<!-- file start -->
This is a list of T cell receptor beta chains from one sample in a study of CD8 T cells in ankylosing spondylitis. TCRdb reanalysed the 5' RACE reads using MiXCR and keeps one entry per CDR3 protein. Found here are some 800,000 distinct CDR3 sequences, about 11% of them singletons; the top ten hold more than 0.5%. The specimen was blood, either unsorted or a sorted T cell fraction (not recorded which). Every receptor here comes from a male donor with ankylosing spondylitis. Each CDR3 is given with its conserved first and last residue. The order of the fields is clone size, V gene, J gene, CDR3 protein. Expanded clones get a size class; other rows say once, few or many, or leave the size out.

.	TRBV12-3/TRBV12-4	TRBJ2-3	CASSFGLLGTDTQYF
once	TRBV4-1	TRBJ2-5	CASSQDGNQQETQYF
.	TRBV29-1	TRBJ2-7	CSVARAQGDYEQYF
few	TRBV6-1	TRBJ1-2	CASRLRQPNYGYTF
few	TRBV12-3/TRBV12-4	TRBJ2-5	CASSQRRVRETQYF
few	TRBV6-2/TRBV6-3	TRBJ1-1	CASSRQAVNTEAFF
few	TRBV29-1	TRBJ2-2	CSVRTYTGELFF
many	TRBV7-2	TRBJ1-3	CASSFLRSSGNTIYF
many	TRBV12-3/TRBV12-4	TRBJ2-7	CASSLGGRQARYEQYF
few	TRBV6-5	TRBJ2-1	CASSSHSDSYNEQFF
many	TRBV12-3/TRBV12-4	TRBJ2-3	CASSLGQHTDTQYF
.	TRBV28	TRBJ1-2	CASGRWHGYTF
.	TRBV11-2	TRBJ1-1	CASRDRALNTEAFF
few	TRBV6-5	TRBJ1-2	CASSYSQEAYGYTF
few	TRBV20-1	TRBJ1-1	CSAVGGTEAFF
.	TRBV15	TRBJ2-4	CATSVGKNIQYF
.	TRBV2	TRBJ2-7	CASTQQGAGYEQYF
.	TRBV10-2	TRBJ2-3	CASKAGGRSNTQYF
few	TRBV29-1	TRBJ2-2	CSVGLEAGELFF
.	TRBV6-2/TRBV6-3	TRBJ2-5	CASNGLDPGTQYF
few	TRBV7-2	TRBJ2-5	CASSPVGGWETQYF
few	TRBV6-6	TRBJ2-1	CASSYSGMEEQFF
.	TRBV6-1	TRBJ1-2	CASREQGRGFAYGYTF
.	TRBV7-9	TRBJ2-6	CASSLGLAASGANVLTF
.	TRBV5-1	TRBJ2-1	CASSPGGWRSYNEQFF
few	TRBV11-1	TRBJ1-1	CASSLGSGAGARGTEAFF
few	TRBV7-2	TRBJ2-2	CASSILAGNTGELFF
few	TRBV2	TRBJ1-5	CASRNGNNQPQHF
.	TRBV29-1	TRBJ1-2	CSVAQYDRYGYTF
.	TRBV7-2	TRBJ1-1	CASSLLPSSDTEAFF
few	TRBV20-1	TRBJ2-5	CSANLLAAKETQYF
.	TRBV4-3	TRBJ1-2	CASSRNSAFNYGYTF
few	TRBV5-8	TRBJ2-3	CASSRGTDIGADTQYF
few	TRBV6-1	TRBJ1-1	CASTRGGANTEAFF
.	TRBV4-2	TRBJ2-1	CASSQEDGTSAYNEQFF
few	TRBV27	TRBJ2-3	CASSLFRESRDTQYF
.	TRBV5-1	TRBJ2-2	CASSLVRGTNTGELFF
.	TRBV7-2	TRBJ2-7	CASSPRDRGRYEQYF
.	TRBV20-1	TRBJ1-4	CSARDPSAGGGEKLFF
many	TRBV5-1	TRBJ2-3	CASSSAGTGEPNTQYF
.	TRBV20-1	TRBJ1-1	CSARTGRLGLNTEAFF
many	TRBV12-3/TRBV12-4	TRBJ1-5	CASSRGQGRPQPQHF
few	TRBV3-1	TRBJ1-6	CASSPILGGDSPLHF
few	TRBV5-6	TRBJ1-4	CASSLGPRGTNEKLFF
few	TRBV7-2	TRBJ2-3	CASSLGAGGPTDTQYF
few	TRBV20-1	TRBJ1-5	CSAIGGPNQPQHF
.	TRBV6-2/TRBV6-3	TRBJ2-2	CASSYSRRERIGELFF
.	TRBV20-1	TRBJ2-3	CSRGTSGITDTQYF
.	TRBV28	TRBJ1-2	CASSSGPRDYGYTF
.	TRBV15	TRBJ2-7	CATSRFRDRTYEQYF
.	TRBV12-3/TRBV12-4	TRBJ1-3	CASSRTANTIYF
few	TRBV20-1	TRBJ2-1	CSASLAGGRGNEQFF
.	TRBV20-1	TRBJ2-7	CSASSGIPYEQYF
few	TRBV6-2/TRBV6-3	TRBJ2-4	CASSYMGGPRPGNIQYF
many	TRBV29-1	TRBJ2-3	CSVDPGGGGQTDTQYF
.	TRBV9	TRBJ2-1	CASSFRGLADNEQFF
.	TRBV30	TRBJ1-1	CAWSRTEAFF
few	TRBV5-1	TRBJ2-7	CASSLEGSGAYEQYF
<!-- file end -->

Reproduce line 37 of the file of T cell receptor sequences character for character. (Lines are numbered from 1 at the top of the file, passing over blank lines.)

few	TRBV27	TRBJ2-3	CASSLFRESRDTQYF